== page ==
DAYTON — The Tongue River Valley Joint Powers Board held its first meeting Tuesday to begin the process of bringing a natural gas pipeline to Dayton, Ranchester and Sheridan County School District 1 schools and offices in the valley.
The meeting was a public workshop and not an official meeting because the board must receive approval from the Wyoming Attorney General’s office before it can vote or make any official decisions. Ranchester Councilman and Tongue River Valley Joint Powers Board member Peter Clark said the attorney general’s decision could take 30-90 days.
“Everything we did tonight was unofficial, just a suggestion of what we’ll actually do when we reconvene. It could change, but it probably won’t,” Clark said.
Clark is the suggested chairman of the joint powers board.
The board consists of five members appointed by Ranchester and Dayton town councils and the SCSD 1 school board. Term lengths for members must be staggered between one, two and three years. Board members, with their proposed positions and term lengths, are:
• Peter Clark, Ranchester town councilman, proposed chairman, one-year term
• Norm Anderson, Dayton town councilman, proposed vice chairman, two year term
• Karen Walters, SCSD 1 school board trustee, proposed treasurer, two year term
• Joey Sheeley, Dayton town councilwoman, proposed secretary, three year term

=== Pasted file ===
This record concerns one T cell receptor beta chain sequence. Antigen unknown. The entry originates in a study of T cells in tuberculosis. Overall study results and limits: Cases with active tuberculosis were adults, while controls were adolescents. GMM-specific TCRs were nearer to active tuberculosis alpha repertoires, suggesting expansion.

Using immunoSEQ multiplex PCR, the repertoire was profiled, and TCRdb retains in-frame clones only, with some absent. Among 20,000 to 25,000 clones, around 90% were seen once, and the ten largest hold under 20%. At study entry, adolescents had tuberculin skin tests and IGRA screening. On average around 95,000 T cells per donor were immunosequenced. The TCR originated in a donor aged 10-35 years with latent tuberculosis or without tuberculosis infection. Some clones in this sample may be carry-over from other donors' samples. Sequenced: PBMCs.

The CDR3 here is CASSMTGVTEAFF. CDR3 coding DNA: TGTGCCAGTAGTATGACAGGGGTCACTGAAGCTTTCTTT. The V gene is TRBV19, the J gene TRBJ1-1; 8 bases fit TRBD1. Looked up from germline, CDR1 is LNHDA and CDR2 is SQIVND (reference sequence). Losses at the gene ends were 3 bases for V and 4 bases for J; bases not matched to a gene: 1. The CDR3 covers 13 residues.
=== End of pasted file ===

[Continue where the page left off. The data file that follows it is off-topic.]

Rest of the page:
• Randy Sundquist, Ranchester town councilman, three year term
The board decided to propose longer term lengths in order to provide stability to the board in its first years. The Tongue River Valley Joint Powers Board has proposed to meet the fourth Wednesday of every month.
Key tasks the board needs to accomplish include establishing a timeline and a budget for needed supplies and services such as attorneys, insurance, and getting the treasurer bonded, Clark said. Other tasks include identifying engineers and professional resources for consultation.
“I think it’s going to be good. I’m kind of excited. It should be an adventure to see if we can get it in here,” Clark said. “I think people are anticipating it. They wanted it to be done yesterday, but it’s going to take a long time to get this thing going.”
Once the joint powers board is approved by the attorney general and becomes an official governing body, it can begin to acquire funds, which will be crucial to the success of the project since funding has been an issue in past attempts to bring natural gas to the valley, Clark said.
Town council and school board members have already consulted with Steven Shute, co-owner of Kentucky Frontier Gas, who was instrumental in bringing natural gas to Pinedale. His estimate to bring in a natural gas pipeline was approximately $3.5 million, Dayton Mayor Bob Wood said following a recent Dayton Town Council meeting.
One of the primary reasons for bringing natural gas to the valley is economics. Propane costs have risen as high as $2.40 per gallon , Wood said, while natural gas hovers around 90 cents per gallon, meaning that heating costs could be reduced and economic development fostered for companies that shy away from Dayton and Ranchester due to the cost of propane.
Ranchers have also expressed interest in natural gas.
Bill White, who owns a ranch between Ranchester and Dayton, said he and several other ranchers would be interested in powering their irrigation pumps with natural gas, which would be cheaper and more stable than the diesel or electricity they currently use.